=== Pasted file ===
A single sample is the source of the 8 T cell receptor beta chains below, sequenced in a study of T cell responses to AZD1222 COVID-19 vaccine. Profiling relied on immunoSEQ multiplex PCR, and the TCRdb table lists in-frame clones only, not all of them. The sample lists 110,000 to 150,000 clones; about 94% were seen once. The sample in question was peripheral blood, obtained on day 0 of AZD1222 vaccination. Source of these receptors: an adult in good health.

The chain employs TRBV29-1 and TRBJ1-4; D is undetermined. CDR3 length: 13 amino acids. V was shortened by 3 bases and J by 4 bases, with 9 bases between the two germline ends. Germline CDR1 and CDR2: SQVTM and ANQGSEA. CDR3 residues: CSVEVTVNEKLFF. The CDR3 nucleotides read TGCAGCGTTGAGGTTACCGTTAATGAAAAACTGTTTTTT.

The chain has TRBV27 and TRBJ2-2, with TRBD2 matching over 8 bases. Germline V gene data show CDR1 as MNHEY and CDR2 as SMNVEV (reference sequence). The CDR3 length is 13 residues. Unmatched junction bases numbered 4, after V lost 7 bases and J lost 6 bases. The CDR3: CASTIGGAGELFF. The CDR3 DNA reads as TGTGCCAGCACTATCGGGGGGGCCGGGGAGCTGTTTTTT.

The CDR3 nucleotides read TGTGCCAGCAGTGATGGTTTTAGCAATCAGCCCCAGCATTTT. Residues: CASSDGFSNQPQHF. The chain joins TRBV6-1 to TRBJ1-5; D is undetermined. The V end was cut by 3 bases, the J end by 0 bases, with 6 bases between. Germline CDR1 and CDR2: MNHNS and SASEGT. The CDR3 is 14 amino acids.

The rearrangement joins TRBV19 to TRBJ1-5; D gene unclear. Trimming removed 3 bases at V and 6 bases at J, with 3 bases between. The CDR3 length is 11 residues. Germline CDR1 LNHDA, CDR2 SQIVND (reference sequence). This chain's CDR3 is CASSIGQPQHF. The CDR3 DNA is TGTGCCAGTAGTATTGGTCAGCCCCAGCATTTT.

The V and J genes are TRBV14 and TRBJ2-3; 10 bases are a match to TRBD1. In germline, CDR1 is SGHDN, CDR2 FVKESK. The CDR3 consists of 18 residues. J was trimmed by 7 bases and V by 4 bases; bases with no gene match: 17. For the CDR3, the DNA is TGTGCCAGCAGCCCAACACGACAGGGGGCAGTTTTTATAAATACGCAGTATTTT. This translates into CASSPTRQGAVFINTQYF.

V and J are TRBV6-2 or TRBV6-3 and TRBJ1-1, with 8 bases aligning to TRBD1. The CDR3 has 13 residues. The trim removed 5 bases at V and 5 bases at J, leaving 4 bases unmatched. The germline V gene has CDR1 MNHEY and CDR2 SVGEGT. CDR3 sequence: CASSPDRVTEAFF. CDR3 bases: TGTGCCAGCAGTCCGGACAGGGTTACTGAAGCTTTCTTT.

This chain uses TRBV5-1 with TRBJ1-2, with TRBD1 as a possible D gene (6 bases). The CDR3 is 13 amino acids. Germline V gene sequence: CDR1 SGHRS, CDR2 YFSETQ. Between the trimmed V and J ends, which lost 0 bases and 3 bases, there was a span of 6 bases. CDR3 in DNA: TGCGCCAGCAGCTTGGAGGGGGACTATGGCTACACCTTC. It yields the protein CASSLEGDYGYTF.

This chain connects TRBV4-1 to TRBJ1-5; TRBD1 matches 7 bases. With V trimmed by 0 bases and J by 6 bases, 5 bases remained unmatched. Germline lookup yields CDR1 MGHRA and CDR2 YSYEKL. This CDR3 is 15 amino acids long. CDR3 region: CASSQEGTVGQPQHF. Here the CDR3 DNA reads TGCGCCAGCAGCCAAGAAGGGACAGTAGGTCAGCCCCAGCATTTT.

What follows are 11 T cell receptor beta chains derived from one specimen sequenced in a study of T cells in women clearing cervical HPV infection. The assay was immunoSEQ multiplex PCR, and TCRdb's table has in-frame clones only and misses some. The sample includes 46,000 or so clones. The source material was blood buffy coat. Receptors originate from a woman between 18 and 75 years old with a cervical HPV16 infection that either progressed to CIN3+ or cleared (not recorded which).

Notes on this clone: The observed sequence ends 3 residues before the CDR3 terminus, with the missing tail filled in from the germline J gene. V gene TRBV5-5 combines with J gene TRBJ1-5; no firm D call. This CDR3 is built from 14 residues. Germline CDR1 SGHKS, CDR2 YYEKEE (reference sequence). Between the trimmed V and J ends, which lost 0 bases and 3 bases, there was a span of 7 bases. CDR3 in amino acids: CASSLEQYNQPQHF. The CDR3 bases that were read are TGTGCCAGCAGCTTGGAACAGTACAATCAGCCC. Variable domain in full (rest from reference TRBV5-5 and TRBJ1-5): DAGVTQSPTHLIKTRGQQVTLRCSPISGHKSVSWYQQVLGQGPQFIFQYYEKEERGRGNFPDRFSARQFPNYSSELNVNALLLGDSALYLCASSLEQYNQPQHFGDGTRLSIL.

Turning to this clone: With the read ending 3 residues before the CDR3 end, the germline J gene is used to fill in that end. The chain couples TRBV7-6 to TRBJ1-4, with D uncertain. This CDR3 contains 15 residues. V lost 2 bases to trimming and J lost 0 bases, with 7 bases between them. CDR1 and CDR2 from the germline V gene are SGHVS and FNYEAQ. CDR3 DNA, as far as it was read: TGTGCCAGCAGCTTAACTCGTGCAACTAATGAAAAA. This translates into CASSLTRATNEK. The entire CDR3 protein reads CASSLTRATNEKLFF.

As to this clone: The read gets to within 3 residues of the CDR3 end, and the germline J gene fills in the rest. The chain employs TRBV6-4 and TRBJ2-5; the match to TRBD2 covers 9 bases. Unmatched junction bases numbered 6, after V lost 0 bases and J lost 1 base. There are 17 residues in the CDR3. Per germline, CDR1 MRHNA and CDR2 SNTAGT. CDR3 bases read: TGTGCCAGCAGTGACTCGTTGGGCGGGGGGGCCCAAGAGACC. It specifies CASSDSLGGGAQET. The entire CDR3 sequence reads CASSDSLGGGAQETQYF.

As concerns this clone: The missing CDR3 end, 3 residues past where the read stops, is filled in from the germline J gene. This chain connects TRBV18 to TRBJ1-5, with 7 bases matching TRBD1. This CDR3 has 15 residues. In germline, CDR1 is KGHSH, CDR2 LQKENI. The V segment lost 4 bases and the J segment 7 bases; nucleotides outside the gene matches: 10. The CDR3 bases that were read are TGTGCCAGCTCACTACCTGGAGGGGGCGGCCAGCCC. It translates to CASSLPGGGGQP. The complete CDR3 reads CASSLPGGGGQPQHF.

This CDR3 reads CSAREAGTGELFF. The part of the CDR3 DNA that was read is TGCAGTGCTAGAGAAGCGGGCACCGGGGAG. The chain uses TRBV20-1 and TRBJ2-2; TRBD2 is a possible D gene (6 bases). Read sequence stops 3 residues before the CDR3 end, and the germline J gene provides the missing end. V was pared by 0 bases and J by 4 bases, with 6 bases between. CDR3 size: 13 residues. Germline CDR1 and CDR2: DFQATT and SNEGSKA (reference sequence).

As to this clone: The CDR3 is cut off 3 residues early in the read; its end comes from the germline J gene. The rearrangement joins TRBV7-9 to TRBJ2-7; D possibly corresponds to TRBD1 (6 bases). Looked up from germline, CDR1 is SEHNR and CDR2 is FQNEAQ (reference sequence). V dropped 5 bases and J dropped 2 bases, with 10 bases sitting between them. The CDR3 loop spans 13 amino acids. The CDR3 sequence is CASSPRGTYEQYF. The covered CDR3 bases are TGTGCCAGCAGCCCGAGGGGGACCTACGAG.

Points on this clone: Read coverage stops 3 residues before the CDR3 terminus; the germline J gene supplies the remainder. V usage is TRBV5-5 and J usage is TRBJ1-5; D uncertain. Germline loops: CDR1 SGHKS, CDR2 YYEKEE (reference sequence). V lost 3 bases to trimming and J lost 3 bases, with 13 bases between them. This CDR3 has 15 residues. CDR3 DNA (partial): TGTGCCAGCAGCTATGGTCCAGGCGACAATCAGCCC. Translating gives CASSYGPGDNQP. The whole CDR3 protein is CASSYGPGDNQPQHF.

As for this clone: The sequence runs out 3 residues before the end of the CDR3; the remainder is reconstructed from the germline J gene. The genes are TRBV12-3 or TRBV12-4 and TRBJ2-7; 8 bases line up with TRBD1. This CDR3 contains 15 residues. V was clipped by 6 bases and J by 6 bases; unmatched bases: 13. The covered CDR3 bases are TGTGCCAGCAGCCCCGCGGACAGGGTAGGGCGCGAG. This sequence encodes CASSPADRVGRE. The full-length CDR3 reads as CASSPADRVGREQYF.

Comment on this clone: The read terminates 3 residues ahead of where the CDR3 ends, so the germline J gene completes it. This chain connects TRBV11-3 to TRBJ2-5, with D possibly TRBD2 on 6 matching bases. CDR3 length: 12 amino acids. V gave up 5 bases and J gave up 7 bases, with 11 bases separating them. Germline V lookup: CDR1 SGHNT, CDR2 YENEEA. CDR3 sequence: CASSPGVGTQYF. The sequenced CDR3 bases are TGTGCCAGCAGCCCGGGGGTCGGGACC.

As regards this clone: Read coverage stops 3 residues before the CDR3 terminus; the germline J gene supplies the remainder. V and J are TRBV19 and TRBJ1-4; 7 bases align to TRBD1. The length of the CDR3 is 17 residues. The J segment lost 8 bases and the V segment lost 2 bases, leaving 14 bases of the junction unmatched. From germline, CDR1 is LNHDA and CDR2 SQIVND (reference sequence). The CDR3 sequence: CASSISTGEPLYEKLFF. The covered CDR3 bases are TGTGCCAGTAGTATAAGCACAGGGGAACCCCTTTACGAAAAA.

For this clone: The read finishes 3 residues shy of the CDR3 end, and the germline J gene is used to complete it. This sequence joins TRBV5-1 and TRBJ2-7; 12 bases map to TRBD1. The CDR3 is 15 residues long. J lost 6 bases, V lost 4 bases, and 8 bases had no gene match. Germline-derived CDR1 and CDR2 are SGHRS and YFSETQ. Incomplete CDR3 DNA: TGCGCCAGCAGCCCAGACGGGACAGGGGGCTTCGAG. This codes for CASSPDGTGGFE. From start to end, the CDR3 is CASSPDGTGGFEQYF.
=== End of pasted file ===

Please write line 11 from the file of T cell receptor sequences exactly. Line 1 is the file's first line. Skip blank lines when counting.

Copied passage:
Notes on this clone: The observed sequence ends 3 residues before the CDR3 terminus, with the missing tail filled in from the germline J gene. V gene TRBV5-5 combines with J gene TRBJ1-5; no firm D call. This CDR3 is built from 14 residues. Germline CDR1 SGHKS, CDR2 YYEKEE (reference sequence). Between the trimmed V and J ends, which lost 0 bases and 3 bases, there was a span of 7 bases. CDR3 in amino acids: CASSLEQYNQPQHF. The CDR3 bases that were read are TGTGCCAGCAGCTTGGAACAGTACAATCAGCCC. Variable domain in full (rest from reference TRBV5-5 and TRBJ1-5): DAGVTQSPTHLIKTRGQQVTLRCSPISGHKSVSWYQQVLGQGPQFIFQYYEKEERGRGNFPDRFSARQFPNYSSELNVNALLLGDSALYLCASSLEQYNQPQHFGDGTRLSIL.